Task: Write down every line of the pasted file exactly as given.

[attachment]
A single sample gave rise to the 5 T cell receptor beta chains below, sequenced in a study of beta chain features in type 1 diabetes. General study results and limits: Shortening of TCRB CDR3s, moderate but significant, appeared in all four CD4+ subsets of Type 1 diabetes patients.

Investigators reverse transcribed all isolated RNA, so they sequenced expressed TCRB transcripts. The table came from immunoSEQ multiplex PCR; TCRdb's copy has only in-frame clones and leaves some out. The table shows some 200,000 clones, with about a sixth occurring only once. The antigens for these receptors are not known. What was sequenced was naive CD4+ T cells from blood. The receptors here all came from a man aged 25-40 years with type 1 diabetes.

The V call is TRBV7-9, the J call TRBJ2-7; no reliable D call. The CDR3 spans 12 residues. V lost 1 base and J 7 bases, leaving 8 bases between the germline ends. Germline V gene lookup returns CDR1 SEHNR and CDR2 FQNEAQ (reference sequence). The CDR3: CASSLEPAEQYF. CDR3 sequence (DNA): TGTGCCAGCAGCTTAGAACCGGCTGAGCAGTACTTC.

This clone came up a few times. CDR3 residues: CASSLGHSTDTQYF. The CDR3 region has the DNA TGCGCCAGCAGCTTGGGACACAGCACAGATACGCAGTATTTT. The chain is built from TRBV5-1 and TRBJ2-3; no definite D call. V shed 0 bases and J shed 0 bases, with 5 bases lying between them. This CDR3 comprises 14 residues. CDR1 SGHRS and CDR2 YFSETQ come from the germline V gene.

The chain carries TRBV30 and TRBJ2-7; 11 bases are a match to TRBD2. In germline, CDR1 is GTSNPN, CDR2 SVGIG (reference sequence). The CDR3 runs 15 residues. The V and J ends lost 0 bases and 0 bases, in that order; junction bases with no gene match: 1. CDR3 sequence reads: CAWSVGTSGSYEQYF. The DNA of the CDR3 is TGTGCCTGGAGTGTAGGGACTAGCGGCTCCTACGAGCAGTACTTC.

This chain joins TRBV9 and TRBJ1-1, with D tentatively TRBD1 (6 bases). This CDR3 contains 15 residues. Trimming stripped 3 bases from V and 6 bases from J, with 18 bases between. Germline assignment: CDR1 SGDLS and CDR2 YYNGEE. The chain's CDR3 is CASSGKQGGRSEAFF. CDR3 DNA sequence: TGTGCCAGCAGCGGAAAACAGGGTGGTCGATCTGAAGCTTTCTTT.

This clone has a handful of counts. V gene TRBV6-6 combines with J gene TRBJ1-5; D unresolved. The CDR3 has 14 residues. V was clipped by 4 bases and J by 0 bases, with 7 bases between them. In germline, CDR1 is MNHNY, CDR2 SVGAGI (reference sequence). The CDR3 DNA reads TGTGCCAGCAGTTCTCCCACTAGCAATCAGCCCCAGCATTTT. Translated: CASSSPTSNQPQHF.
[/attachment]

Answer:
A single sample gave rise to the 5 T cell receptor beta chains below, sequenced in a study of beta chain features in type 1 diabetes. General study results and limits: Shortening of TCRB CDR3s, moderate but significant, appeared in all four CD4+ subsets of Type 1 diabetes patients.

Investigators reverse transcribed all isolated RNA, so they sequenced expressed TCRB transcripts. The table came from immunoSEQ multiplex PCR; TCRdb's copy has only in-frame clones and leaves some out. The table shows some 200,000 clones, with about a sixth occurring only once. The antigens for these receptors are not known. What was sequenced was naive CD4+ T cells from blood. The receptors here all came from a man aged 25-40 years with type 1 diabetes.

The V call is TRBV7-9, the J call TRBJ2-7; no reliable D call. The CDR3 spans 12 residues. V lost 1 base and J 7 bases, leaving 8 bases between the germline ends. Germline V gene lookup returns CDR1 SEHNR and CDR2 FQNEAQ (reference sequence). The CDR3: CASSLEPAEQYF. CDR3 sequence (DNA): TGTGCCAGCAGCTTAGAACCGGCTGAGCAGTACTTC.

This clone came up a few times. CDR3 residues: CASSLGHSTDTQYF. The CDR3 region has the DNA TGCGCCAGCAGCTTGGGACACAGCACAGATACGCAGTATTTT. The chain is built from TRBV5-1 and TRBJ2-3; no definite D call. V shed 0 bases and J shed 0 bases, with 5 bases lying between them. This CDR3 comprises 14 residues. CDR1 SGHRS and CDR2 YFSETQ come from the germline V gene.

The chain carries TRBV30 and TRBJ2-7; 11 bases are a match to TRBD2. In germline, CDR1 is GTSNPN, CDR2 SVGIG (reference sequence). The CDR3 runs 15 residues. The V and J ends lost 0 bases and 0 bases, in that order; junction bases with no gene match: 1. CDR3 sequence reads: CAWSVGTSGSYEQYF. The DNA of the CDR3 is TGTGCCTGGAGTGTAGGGACTAGCGGCTCCTACGAGCAGTACTTC.

This chain joins TRBV9 and TRBJ1-1, with D tentatively TRBD1 (6 bases). This CDR3 contains 15 residues. Trimming stripped 3 bases from V and 6 bases from J, with 18 bases between. Germline assignment: CDR1 SGDLS and CDR2 YYNGEE. The chain's CDR3 is CASSGKQGGRSEAFF. CDR3 DNA sequence: TGTGCCAGCAGCGGAAAACAGGGTGGTCGATCTGAAGCTTTCTTT.

This clone has a handful of counts. V gene TRBV6-6 combines with J gene TRBJ1-5; D unresolved. The CDR3 has 14 residues. V was clipped by 4 bases and J by 0 bases, with 7 bases between them. In germline, CDR1 is MNHNY, CDR2 SVGAGI (reference sequence). The CDR3 DNA reads TGTGCCAGCAGTTCTCCCACTAGCAATCAGCCCCAGCATTTT. Translated: CASSSPTSNQPQHF.